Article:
How do I choose the right cruise ship worker injury lawyer in Dallas for my case?
Choosing the right cruise ship worker injury lawyer in Dallas is critical to maximize compensation after a cruise industry injury. Key credentials and qualifications to look for in a cruise ship worker injury lawyer in Dallas TX include:
- Specialization in Admiralty and Maritime Law – This niche sector has unique laws and rules that general personal injury or worker’s comp lawyers often don’t know. While a skilled and experienced car accident lawyer in Dallas may competently represent you in a cruise ship worker injury case, they won’t offer you the best odds of winning your case. Find someone well-versed specifically in the Jones Act, Longshore Act, and other seafarer laws. They should belong to maritime lawyer associations.
- Years of Experience Handling Crew Claims Against Cruise Lines – Don’t let your case be a lawyer’s training ground. Look for extensive prior casework holding cruise lines accountable for injuries and negotiating favorable settlements. An inexperienced cruise ship worker injury lawyer in Dallas could tank your case.
- Willingness to Hire Expert Witnesses like Doctors – Medical and vocational experts are often needed to prove causation and economic losses. Seek lawyers who regularly retain reputable specialists without hesitation.
- No Upfront Payment Required – Most maritime lawyers work on contingency, collecting a percentage (30-40%) of any final settlement or award. Avoid any demanding retainers or upfront fees.
- History of Favorable Verdicts and Settlements – Research a firm’s case results securing substantial compensation for clients. Look for multi-million settlements in similar injury cases.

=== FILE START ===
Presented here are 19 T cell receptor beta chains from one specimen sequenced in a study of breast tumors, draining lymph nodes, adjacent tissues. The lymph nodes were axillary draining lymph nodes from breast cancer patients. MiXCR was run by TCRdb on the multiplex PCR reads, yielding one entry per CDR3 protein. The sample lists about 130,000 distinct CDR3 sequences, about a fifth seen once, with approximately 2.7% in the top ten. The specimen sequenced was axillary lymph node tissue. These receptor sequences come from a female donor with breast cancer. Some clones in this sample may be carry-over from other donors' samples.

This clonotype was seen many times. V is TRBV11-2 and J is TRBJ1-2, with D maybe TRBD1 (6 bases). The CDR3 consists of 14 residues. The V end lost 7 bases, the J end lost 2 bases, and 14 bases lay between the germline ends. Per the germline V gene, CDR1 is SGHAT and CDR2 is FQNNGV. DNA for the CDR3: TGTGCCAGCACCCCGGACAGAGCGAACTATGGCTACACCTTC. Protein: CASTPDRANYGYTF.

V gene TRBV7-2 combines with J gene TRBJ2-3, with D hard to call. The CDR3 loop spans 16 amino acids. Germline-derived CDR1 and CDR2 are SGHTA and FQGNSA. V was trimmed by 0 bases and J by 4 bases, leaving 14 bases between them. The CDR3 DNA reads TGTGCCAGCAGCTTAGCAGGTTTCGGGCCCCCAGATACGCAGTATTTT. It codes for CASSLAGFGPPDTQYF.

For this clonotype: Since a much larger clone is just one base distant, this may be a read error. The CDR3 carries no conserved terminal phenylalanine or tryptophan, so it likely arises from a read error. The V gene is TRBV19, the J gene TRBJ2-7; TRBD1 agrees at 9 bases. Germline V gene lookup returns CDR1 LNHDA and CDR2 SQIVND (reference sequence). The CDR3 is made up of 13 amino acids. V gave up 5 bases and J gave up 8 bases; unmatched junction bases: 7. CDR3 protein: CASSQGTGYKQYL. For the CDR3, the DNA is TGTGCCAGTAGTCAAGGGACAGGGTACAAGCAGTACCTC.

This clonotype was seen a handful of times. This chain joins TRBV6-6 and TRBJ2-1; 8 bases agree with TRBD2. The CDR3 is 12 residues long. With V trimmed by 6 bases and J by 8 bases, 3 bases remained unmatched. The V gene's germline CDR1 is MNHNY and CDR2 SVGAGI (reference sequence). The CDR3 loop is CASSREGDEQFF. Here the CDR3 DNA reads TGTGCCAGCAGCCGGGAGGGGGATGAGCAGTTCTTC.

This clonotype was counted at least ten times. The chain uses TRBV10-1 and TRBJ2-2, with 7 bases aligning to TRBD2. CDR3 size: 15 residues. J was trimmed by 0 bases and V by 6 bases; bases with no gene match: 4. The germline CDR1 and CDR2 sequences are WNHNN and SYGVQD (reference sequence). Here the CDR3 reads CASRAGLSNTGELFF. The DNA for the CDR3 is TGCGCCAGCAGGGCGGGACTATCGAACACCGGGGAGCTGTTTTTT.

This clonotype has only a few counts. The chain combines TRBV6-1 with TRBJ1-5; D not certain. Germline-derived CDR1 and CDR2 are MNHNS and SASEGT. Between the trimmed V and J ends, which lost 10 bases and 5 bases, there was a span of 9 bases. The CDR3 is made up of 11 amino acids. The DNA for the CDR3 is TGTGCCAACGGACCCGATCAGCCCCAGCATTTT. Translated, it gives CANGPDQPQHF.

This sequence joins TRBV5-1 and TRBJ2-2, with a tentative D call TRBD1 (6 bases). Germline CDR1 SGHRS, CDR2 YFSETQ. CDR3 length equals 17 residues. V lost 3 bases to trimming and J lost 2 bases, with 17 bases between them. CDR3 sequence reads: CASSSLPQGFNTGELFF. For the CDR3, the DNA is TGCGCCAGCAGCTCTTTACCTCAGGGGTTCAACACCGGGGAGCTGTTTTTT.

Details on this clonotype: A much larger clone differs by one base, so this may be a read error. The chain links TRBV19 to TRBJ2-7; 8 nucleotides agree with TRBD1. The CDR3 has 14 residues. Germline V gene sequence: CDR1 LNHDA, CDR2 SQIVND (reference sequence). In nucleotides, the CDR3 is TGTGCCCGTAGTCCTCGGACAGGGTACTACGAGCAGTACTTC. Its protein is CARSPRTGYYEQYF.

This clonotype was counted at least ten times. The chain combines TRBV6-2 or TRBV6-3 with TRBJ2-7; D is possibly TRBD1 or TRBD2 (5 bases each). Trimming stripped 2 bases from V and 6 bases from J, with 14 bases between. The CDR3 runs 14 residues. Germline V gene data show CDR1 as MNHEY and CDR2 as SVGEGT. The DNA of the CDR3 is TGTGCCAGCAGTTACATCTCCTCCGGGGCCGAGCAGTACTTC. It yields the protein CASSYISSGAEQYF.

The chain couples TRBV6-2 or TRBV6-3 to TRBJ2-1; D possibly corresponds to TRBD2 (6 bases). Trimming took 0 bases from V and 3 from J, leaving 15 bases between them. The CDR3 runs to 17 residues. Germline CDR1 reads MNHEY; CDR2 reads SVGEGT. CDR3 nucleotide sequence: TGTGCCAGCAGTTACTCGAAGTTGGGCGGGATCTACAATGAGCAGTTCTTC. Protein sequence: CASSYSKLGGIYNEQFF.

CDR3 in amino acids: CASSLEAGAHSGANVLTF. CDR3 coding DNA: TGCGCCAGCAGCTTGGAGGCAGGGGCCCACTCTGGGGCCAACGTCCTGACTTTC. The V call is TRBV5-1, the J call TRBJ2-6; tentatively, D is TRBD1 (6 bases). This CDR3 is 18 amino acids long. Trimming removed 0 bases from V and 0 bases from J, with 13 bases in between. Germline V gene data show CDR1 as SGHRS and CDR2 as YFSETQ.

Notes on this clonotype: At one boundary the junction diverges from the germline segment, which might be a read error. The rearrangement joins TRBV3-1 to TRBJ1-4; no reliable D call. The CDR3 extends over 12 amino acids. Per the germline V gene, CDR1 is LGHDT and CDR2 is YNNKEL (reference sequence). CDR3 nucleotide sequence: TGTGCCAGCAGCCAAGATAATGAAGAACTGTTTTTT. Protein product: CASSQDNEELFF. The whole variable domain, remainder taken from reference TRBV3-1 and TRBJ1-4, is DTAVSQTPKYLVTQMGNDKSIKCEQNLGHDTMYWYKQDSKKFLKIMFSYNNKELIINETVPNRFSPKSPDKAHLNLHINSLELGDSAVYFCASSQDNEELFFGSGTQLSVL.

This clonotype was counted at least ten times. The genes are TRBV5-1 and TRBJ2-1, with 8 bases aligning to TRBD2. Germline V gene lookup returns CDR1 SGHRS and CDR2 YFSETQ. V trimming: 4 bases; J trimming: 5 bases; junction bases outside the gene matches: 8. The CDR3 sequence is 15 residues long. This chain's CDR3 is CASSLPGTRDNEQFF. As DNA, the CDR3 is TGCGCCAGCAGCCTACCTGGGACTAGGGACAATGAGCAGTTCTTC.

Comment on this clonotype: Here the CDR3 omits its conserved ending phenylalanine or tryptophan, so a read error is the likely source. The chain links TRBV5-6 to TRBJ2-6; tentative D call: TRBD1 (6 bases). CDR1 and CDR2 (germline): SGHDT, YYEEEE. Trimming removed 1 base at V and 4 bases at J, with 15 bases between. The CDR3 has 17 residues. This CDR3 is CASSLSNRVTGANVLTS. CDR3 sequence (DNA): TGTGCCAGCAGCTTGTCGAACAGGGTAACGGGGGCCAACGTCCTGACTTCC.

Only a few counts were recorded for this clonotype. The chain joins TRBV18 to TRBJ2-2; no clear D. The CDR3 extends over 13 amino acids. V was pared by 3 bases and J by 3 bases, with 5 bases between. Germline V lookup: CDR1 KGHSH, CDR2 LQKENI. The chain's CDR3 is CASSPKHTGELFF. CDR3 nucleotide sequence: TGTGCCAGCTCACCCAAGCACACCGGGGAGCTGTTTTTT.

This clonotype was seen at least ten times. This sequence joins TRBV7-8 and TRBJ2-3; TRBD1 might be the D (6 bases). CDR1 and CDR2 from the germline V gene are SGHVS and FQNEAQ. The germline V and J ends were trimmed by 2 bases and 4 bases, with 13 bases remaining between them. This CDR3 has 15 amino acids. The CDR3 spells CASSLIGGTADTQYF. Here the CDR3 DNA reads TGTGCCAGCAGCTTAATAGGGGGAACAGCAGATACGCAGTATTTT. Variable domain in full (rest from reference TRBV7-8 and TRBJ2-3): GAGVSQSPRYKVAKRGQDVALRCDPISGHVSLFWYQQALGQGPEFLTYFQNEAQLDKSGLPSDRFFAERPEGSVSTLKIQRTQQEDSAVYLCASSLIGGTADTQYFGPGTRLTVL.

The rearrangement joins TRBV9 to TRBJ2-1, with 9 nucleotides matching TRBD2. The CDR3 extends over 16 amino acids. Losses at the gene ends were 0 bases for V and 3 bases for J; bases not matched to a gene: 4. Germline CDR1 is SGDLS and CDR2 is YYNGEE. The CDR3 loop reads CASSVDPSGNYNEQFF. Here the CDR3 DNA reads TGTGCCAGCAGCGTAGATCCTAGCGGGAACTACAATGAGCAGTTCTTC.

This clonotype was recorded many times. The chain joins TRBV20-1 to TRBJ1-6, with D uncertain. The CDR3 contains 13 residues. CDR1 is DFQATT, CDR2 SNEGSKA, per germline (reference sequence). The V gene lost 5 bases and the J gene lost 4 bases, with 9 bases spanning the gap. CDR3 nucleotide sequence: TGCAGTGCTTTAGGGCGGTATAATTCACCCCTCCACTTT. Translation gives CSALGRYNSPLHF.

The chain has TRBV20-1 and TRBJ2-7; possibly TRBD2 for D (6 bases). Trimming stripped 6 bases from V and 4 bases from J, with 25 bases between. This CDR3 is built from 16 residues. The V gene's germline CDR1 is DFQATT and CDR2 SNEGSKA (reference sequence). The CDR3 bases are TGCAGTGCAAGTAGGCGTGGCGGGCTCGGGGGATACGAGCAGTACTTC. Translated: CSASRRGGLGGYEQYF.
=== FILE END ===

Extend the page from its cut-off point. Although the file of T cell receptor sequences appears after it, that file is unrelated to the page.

- Responsive Communication and Client Service – You need an available cruise ship worker injury lawyer in Dallas TX who promptly returns calls and emails to guide you through the claims process. Disorganization and inattention are red flags.
Don’t gamble on attorneys with questionable credentials or disengaged attitudes. Research thoroughly to protect your rights. Ask trusted locals in the maritime community for referrals to a vetted cruise ship worker injury lawyer in Dallas.
Can I pursue a claim even if I signed an arbitration agreement?
Many cruise employment contracts require arbitration, restricting employees’ ability to file lawsuits. However, an experienced cruise ship worker injury lawyer in Dallas may find ways to challenge or bypass arbitration, such as:
- Arguing the arbitration provision is invalid or unenforceable
- Proving the cruise line violated employment laws
- Claiming the cruise line committed fraud
- Showing arbitration would cause unfair hardship
There are limited grounds to avoid arbitration, so legal expertise is essential. A competent attorney can strategically maneuver arbitration clauses.
Do I need to keep records of my medical treatment and expenses?
Absolutely. Thorough records help maximize compensation. Be sure to keep copies of:
- Medical reports from the date of the Dallas cruise ship worker injury onwards
- Test results like X-rays, MRIs, CT scans
- Logs of doctor visits, specialist appointments, physical therapy
- Prescriptions, medical devices, assistive equipment
- Receipts for treatment costs, medication, equipment
- Ongoing rehabilitation and projected future treatment
Detailed medical records prove the extent of the injury and justify the damages sought.
Can Facebook posts affect my injury claim?
Yes, cruise lines scour social media looking for evidence to undermine claims. Posts showing activities that appear beyond your medical restrictions can weaken your case.